mentioned ; but the Domesday survey, made within
the twenty years that followed the Conquest, found a
Church already in the parish of " Stocke." We shall
see presently where it is that some part of that building
may possibly still be seen.

The Church and Manor House stand close together on
the banks of the Mole. Originally called " Emlyn Stream,"
that river now runs under a modernized name that lends
itself readily to ex-post-facto derivations. From the Latin
MOLA, say some — doth it not turn a mill or two in its
course ? From the English mole., say others — doth it not
burrow and then reappear once and again ? Let that pass.
Poets have sung of it — Spencer, Milton, Drayton, Pope,
Thomson. Rising among the hills of Northern Sussex,
it passes Box Hill where it runs awhile under ground;
thence, winding through the picturesque vale of Mickleham
by Leatherhead, it slowly glides along past Stoke to Esher
Place ; then, losing spirit and beauty, it creeps sluggishly
on, now and then with divided stream, till at Moulsey
(Mole's ey or islet), opposite Hampton Court, it joins the
Thames and links us to a wider world. Here, beneath
Church and Manor House, it " flows fair and softly by "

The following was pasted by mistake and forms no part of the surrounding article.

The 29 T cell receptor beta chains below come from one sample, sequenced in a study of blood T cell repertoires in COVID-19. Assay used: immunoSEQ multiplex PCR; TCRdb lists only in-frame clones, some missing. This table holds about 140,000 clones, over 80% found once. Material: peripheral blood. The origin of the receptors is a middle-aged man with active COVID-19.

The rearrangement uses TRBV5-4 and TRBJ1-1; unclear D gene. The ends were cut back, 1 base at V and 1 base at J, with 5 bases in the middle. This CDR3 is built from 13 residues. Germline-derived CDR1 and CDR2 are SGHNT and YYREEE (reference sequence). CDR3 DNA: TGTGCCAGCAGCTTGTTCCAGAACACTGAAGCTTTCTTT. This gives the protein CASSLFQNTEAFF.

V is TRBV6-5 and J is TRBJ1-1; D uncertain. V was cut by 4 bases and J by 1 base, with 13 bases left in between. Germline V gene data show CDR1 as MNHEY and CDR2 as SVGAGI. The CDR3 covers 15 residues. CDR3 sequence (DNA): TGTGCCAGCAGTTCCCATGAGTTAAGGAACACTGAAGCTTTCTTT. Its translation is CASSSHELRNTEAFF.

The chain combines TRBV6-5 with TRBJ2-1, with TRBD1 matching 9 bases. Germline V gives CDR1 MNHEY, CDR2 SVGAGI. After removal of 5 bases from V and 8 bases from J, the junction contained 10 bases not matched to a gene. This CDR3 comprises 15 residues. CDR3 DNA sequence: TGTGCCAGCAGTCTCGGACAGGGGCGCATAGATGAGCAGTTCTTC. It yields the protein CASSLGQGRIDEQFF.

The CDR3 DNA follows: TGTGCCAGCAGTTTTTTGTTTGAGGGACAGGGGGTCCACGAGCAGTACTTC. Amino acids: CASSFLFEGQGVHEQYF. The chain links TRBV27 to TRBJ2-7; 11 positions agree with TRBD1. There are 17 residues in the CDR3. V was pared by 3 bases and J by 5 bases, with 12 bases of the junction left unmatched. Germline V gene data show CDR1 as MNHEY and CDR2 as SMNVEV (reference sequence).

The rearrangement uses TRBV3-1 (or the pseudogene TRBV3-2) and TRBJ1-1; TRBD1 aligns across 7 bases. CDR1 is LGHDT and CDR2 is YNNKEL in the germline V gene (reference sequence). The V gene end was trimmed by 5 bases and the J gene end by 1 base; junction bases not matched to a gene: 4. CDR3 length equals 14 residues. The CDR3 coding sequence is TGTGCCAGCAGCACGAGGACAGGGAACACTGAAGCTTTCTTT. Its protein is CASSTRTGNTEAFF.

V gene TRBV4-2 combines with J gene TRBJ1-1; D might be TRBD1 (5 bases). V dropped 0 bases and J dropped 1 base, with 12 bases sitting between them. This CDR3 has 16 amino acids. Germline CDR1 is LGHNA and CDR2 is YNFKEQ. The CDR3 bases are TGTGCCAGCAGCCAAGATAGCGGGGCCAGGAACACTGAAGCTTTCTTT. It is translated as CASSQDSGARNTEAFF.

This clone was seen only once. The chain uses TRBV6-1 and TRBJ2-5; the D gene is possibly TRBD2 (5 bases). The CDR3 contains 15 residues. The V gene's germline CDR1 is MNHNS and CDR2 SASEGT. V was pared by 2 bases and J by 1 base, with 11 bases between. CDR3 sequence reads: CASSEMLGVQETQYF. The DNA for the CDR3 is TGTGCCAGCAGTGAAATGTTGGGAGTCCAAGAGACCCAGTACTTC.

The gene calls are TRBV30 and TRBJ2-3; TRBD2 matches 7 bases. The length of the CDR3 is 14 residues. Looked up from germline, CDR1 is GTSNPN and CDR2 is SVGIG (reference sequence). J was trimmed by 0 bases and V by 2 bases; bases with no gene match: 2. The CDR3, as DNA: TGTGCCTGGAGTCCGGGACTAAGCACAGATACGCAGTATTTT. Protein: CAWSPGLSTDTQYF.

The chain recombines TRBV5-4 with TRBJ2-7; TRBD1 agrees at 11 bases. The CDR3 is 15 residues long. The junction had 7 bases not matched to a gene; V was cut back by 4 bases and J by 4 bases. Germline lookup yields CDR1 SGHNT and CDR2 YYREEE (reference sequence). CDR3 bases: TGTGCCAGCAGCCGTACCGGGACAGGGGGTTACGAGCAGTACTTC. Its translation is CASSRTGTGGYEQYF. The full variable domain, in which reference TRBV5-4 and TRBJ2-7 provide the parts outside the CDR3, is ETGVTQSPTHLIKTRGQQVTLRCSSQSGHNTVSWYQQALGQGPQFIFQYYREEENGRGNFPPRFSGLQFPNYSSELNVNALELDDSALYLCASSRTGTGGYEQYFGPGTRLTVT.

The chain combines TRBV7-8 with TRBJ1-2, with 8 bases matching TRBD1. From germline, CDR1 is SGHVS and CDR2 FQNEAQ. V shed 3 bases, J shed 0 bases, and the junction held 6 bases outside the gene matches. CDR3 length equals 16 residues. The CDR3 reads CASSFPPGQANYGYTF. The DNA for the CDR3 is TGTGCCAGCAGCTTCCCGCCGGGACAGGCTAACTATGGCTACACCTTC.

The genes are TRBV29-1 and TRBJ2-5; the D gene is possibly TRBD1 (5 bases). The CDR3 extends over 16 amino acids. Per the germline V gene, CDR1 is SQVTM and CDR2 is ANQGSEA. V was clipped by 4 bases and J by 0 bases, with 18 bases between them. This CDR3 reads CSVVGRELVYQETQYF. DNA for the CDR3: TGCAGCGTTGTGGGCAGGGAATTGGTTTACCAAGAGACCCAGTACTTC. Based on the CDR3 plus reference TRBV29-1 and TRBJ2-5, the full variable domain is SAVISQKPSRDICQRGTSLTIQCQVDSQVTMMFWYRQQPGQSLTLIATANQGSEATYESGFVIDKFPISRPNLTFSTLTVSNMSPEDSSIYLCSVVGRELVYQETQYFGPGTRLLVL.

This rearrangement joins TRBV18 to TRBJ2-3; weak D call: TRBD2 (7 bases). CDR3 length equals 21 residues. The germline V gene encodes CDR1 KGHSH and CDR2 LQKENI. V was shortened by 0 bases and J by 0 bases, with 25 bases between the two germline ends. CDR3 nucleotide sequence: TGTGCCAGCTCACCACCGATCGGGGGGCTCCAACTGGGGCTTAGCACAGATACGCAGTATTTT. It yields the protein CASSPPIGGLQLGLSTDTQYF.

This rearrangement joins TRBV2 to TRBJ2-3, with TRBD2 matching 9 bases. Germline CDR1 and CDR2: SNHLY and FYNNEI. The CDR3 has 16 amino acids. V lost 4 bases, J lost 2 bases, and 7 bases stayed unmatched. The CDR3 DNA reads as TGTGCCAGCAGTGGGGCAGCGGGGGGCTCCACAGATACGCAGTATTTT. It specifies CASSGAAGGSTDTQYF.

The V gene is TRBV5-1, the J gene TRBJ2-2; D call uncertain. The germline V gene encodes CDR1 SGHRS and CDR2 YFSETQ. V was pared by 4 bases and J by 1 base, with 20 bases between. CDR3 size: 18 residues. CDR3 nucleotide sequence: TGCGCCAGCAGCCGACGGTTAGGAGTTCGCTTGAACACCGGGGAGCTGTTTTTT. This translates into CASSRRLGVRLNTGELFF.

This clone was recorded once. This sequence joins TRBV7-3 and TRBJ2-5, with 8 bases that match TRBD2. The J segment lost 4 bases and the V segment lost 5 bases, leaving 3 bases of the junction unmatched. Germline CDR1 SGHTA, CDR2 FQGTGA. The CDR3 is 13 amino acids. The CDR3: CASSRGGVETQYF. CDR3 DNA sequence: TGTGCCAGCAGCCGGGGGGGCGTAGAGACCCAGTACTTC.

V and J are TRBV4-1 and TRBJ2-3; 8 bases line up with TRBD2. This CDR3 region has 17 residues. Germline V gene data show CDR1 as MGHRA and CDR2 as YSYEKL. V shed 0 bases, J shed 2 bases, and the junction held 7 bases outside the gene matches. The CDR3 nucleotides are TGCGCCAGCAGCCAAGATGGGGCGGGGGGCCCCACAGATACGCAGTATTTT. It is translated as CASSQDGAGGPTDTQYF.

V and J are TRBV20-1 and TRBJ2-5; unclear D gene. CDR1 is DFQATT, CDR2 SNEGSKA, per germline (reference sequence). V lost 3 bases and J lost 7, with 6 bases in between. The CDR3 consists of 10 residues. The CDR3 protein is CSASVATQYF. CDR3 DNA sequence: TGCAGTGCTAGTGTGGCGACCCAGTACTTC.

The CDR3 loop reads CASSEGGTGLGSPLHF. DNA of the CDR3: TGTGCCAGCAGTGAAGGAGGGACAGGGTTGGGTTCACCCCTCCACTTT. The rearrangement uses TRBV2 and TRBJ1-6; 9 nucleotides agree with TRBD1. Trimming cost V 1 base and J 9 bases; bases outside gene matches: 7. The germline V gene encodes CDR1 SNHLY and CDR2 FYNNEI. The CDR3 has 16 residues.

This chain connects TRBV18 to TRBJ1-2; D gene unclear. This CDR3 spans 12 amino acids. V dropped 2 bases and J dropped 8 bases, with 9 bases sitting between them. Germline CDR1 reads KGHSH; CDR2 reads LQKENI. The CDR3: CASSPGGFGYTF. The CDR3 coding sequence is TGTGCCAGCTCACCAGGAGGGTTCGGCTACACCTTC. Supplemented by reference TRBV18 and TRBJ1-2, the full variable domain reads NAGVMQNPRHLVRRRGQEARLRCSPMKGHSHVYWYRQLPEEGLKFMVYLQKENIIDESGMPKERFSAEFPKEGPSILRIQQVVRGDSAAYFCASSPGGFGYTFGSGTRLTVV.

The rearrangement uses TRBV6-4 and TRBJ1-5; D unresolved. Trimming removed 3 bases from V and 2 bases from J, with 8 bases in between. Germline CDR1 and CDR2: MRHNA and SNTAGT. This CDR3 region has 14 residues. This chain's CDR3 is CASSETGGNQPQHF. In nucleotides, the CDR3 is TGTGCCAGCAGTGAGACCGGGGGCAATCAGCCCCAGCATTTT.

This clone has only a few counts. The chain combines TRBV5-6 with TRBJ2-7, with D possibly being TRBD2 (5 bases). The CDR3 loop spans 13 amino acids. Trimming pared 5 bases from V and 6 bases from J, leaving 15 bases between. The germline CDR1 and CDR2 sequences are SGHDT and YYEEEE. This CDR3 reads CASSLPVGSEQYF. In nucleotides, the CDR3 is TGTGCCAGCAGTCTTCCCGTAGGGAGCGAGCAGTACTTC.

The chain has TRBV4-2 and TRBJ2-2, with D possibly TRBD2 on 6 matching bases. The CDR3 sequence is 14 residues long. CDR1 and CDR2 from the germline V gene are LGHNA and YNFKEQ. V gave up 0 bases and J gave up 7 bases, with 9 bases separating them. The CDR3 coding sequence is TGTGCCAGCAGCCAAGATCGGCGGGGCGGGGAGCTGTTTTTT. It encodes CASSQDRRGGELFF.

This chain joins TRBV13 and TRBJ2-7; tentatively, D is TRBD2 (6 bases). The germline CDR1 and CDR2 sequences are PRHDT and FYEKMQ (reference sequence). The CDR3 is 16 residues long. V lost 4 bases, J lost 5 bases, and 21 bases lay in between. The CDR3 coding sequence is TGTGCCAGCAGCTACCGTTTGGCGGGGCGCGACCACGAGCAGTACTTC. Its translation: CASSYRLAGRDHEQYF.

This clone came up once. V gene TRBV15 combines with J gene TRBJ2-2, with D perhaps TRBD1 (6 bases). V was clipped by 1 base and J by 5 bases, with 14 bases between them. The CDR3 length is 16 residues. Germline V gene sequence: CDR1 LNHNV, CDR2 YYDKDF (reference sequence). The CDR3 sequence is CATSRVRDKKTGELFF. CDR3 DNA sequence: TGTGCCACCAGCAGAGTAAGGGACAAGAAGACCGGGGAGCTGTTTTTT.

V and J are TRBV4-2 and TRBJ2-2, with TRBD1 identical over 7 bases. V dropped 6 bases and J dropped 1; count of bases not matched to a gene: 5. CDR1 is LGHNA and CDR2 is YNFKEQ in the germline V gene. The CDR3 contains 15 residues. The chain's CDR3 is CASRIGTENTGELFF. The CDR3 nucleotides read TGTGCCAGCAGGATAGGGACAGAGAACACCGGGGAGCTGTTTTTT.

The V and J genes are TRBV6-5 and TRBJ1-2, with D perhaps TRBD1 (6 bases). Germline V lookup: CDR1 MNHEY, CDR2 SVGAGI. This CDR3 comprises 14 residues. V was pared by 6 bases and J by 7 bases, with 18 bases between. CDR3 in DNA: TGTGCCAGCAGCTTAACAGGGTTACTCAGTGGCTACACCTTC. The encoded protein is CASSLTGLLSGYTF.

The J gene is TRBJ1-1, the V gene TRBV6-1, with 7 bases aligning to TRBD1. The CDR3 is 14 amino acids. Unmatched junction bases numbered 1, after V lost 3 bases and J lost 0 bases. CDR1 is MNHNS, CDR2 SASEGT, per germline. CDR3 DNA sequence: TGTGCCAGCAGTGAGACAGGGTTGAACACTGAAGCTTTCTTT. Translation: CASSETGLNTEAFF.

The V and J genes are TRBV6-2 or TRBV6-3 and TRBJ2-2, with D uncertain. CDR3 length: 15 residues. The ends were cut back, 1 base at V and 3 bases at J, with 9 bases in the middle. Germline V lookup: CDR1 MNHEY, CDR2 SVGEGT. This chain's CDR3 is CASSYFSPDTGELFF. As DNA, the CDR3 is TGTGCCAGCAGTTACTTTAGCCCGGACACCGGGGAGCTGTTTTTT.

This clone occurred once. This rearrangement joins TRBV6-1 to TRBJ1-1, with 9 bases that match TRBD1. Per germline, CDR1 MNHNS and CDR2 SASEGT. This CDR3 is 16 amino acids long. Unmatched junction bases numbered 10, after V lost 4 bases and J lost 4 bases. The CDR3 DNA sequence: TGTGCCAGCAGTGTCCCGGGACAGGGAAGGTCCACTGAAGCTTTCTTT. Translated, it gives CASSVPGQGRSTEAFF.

(so Cam.den saith, and our eyes see it), making its own
contribution to the quiet loveliness of the spot.

As, however, we are more concerned with the Church than
with the Manor, we pass on to the history of the benefice.
It is a Rectory, in the Deanery of Leatherhead (once Ewell),
Archdeaconry of Surrey. The county of Surrey is, since
1872, shared by no less than three dioceses ; our parish
falls under Winchester. In the taxation of Pope Nicholas,
the benefice was valued at £,% 13s. 4d. ; in the valor of
Edward I. at thirteen marcs, in the " King's Books " at
;^I3 13s. I id. It pays in "tenths" £^\ 7s. i|d. ; "procura-
tions " 6s. 8d. ; "synodals" 2s. id. — interesting survivals of
days gone by. The Advowson has always passed with
the Manor till late in the last century. In 1746 it was


included with certain lands in a term of 500 years, created
by the marriage settlement of Sir Francis Vincent for
raising portions for younger children ; sold under that
authority about thirty years later, it was purchased by one
Paul Vaillant, Sheriff of London, an eminent bookseller
of Huguenot origin ; and in the year 1801 the Rev. Philip
Vaillant was presented by his kinsman in succession to
the Rev. Richard Vincent ; upon the patron's death in
the following year the advowson once more changed

Village Churches have no written history ; but the loss
of an old Parish Church is as grievous as it is irreparable.
Undying associations cling about it : those walls are the
only, the loving, though silent, witnesses of the joys and
sorrows, the faith and worship, the lives and deaths of
generations that have passed to their rest.

Yet there is a history that is writ in stone ; and this
Church, as we have it, represents three main periods : —

I. The Nave is Norman.*
II. The Chancel is Early English.
III. The Chauntry is Tudor.

I. We have seen that there was a Church here in Saxon
times, and, when the building was extended in 1866, some
masonry, which it was found structurally necessary to
remove, was believed by some to be Saxon. If anything
of the kind is left above ground it must be in the wall